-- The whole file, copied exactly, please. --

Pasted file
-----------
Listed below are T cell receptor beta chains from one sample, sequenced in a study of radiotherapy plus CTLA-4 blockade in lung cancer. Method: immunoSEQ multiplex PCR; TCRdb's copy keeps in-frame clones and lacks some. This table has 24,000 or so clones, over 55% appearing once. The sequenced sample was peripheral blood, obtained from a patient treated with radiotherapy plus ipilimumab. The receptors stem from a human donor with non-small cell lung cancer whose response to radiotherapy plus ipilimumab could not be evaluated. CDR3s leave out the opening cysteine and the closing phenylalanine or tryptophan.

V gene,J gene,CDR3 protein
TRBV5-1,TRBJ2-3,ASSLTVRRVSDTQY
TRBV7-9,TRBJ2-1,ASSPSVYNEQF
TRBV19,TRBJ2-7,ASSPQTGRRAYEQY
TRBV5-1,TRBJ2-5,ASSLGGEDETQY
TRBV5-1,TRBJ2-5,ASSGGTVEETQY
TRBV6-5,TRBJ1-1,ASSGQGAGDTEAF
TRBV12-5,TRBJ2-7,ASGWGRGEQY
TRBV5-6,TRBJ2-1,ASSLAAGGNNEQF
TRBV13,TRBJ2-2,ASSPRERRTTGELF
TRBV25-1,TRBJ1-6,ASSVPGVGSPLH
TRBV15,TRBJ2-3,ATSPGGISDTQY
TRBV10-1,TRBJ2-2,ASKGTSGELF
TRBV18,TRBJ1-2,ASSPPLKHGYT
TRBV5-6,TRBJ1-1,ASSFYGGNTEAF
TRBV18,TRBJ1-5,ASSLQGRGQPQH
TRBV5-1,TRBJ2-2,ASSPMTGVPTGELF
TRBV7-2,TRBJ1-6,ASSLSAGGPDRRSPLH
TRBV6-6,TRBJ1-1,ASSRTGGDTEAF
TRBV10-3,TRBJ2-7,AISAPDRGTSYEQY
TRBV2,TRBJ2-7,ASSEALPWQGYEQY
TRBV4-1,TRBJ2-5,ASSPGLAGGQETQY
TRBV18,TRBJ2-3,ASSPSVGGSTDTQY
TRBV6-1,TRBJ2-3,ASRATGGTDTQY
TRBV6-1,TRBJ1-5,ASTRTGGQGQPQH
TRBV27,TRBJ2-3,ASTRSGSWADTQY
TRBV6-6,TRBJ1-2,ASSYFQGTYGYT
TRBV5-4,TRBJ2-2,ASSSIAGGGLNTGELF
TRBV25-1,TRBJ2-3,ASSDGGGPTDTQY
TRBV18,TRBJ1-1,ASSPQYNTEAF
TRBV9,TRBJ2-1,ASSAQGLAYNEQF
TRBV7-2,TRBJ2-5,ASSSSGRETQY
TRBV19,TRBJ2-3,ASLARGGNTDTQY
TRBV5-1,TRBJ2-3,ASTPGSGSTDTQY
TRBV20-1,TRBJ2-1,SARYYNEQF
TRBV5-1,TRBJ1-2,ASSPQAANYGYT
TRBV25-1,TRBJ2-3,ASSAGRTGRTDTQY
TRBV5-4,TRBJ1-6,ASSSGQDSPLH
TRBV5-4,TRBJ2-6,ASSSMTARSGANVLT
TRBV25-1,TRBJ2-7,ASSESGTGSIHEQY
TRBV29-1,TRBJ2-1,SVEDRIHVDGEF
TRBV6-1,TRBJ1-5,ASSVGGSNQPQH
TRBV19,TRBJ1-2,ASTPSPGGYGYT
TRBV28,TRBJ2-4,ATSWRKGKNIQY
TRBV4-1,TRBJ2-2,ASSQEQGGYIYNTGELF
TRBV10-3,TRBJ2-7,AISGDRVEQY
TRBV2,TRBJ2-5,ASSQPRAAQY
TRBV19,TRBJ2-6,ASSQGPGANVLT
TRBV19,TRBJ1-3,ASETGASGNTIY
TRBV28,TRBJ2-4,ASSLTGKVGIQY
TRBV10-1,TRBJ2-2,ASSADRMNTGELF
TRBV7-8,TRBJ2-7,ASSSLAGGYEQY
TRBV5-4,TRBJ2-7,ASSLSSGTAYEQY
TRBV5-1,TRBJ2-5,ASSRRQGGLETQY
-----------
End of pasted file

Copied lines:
Listed below are T cell receptor beta chains from one sample, sequenced in a study of radiotherapy plus CTLA-4 blockade in lung cancer. Method: immunoSEQ multiplex PCR; TCRdb's copy keeps in-frame clones and lacks some. This table has 24,000 or so clones, over 55% appearing once. The sequenced sample was peripheral blood, obtained from a patient treated with radiotherapy plus ipilimumab. The receptors stem from a human donor with non-small cell lung cancer whose response to radiotherapy plus ipilimumab could not be evaluated. CDR3s leave out the opening cysteine and the closing phenylalanine or tryptophan.

V gene,J gene,CDR3 protein
TRBV5-1,TRBJ2-3,ASSLTVRRVSDTQY
TRBV7-9,TRBJ2-1,ASSPSVYNEQF
TRBV19,TRBJ2-7,ASSPQTGRRAYEQY
TRBV5-1,TRBJ2-5,ASSLGGEDETQY
TRBV5-1,TRBJ2-5,ASSGGTVEETQY
TRBV6-5,TRBJ1-1,ASSGQGAGDTEAF
TRBV12-5,TRBJ2-7,ASGWGRGEQY
TRBV5-6,TRBJ2-1,ASSLAAGGNNEQF
TRBV13,TRBJ2-2,ASSPRERRTTGELF
TRBV25-1,TRBJ1-6,ASSVPGVGSPLH
TRBV15,TRBJ2-3,ATSPGGISDTQY
TRBV10-1,TRBJ2-2,ASKGTSGELF
TRBV18,TRBJ1-2,ASSPPLKHGYT
TRBV5-6,TRBJ1-1,ASSFYGGNTEAF
TRBV18,TRBJ1-5,ASSLQGRGQPQH
TRBV5-1,TRBJ2-2,ASSPMTGVPTGELF
TRBV7-2,TRBJ1-6,ASSLSAGGPDRRSPLH
TRBV6-6,TRBJ1-1,ASSRTGGDTEAF
TRBV10-3,TRBJ2-7,AISAPDRGTSYEQY
TRBV2,TRBJ2-7,ASSEALPWQGYEQY
TRBV4-1,TRBJ2-5,ASSPGLAGGQETQY
TRBV18,TRBJ2-3,ASSPSVGGSTDTQY
TRBV6-1,TRBJ2-3,ASRATGGTDTQY
TRBV6-1,TRBJ1-5,ASTRTGGQGQPQH
TRBV27,TRBJ2-3,ASTRSGSWADTQY
TRBV6-6,TRBJ1-2,ASSYFQGTYGYT
TRBV5-4,TRBJ2-2,ASSSIAGGGLNTGELF
TRBV25-1,TRBJ2-3,ASSDGGGPTDTQY
TRBV18,TRBJ1-1,ASSPQYNTEAF
TRBV9,TRBJ2-1,ASSAQGLAYNEQF
TRBV7-2,TRBJ2-5,ASSSSGRETQY
TRBV19,TRBJ2-3,ASLARGGNTDTQY
TRBV5-1,TRBJ2-3,ASTPGSGSTDTQY
TRBV20-1,TRBJ2-1,SARYYNEQF
TRBV5-1,TRBJ1-2,ASSPQAANYGYT
TRBV25-1,TRBJ2-3,ASSAGRTGRTDTQY
TRBV5-4,TRBJ1-6,ASSSGQDSPLH
TRBV5-4,TRBJ2-6,ASSSMTARSGANVLT
TRBV25-1,TRBJ2-7,ASSESGTGSIHEQY
TRBV29-1,TRBJ2-1,SVEDRIHVDGEF
TRBV6-1,TRBJ1-5,ASSVGGSNQPQH
TRBV19,TRBJ1-2,ASTPSPGGYGYT
TRBV28,TRBJ2-4,ATSWRKGKNIQY
TRBV4-1,TRBJ2-2,ASSQEQGGYIYNTGELF
TRBV10-3,TRBJ2-7,AISGDRVEQY
TRBV2,TRBJ2-5,ASSQPRAAQY
TRBV19,TRBJ2-6,ASSQGPGANVLT
TRBV19,TRBJ1-3,ASETGASGNTIY
TRBV28,TRBJ2-4,ASSLTGKVGIQY
TRBV10-1,TRBJ2-2,ASSADRMNTGELF
TRBV7-8,TRBJ2-7,ASSSLAGGYEQY
TRBV5-4,TRBJ2-7,ASSLSSGTAYEQY
TRBV5-1,TRBJ2-5,ASSRRQGGLETQY